Three essays on the relationship between reputation and leverage: A Bayesian perspective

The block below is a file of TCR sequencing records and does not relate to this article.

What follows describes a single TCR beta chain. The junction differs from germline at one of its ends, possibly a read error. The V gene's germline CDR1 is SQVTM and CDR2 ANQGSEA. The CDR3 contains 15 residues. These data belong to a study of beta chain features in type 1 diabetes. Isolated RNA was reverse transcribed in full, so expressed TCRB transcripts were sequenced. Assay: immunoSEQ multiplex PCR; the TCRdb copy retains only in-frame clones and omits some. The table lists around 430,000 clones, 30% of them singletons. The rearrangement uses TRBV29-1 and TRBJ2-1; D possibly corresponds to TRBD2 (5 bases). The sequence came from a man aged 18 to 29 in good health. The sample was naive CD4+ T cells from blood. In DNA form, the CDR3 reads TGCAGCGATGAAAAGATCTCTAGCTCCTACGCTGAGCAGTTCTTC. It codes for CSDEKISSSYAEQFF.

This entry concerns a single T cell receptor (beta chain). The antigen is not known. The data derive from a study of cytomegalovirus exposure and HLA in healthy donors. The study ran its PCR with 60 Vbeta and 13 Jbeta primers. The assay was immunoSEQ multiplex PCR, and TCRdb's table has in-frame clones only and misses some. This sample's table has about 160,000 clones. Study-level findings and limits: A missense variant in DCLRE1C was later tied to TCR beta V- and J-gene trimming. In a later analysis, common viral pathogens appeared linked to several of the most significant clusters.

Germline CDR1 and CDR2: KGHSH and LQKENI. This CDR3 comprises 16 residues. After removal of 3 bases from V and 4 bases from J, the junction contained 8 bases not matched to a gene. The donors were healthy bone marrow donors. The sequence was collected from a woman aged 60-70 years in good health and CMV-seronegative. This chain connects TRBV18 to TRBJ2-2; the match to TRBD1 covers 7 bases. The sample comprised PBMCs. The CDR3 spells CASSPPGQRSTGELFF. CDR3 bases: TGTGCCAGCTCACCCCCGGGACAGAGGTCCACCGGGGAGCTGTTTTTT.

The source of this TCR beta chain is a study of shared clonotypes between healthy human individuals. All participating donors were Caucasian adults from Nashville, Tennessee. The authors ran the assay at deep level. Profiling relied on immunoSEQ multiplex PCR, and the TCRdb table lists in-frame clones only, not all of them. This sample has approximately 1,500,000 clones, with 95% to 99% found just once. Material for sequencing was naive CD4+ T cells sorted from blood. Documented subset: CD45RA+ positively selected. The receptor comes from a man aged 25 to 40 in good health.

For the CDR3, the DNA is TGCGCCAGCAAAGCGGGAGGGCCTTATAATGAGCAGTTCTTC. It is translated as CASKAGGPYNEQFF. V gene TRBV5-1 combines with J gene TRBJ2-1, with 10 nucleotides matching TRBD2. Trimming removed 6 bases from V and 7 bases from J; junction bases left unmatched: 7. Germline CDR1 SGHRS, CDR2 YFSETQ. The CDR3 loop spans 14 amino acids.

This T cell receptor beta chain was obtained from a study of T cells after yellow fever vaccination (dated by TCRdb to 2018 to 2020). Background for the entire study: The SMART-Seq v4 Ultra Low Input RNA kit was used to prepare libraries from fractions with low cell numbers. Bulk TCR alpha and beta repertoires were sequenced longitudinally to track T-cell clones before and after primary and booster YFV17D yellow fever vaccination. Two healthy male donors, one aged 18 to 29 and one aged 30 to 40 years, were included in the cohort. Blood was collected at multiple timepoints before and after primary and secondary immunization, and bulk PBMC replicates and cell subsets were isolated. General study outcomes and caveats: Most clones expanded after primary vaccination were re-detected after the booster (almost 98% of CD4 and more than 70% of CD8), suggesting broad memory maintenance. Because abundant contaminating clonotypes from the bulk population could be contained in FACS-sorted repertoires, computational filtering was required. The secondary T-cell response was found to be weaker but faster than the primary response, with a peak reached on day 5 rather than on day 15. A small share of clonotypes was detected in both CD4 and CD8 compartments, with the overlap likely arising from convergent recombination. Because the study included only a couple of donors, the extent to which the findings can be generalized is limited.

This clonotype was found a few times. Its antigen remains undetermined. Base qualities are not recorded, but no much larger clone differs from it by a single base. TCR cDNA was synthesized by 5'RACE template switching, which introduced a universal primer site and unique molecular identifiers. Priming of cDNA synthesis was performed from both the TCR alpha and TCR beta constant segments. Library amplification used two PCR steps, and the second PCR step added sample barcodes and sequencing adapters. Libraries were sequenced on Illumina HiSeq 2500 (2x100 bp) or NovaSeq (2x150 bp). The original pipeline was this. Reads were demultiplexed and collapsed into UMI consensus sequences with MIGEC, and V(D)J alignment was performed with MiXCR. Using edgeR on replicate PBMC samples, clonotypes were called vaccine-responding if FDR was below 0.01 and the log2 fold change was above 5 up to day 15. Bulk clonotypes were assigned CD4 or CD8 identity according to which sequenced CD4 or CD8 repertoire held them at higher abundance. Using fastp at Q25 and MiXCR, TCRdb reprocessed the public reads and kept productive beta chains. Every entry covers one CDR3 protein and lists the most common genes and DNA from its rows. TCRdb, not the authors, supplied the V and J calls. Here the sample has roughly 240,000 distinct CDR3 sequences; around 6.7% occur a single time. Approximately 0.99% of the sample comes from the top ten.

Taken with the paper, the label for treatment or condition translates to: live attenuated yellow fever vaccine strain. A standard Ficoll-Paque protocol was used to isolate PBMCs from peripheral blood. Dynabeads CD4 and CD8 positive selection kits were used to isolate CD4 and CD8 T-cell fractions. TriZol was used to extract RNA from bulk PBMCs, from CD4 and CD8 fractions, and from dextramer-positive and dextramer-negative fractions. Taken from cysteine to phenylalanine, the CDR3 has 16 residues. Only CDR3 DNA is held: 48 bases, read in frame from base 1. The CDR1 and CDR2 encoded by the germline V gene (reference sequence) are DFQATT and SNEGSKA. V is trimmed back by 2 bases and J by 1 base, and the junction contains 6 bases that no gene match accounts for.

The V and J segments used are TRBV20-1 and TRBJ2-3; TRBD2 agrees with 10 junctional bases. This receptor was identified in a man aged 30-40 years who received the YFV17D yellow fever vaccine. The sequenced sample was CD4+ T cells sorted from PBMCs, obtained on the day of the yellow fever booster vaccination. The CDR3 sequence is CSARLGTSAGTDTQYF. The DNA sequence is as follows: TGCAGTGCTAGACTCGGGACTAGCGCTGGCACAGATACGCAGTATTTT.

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[ACCESS RESTRICTED TO THE UNIVERSITY OF MISSOURI AT AUTHOR'S REQUEST.] In markets involving repeated interactions between a principal and an agent, (labor markets, credit market, goods market) agency problems are further compounded by the presence of asymmetric information. Stiglitz and Weiss (1981) suggest that such frictions might help explain why capital may not always flow to firms with profitable investment opportunities. Further, Campbell and Kracaw (1980), Diamond (1984), Fama (1985), Diamond (1991) suggest that such problems may be overcome by the institutional creditors themselves by producing information about these firms and then using this information in their credit decisions. If information is assumed to be durable, not easily transferred and there exits economies of scale in the production of information, then these theories would seem to suggest that firms that maintain close ties with financial institutions should have access to cheaper and more capital. In the words of Petersen and Rajan (1994) such ties represent 'relationships' between the creditors and their debtors. This dissertation explores one such aspect of the debtor-creditor relationship--'borrower reputation' and attempts an estimation of this mechanism on the borrower's ability to take on leverage and the empirical contribution of this mechanism in explaining observed movements in the data.
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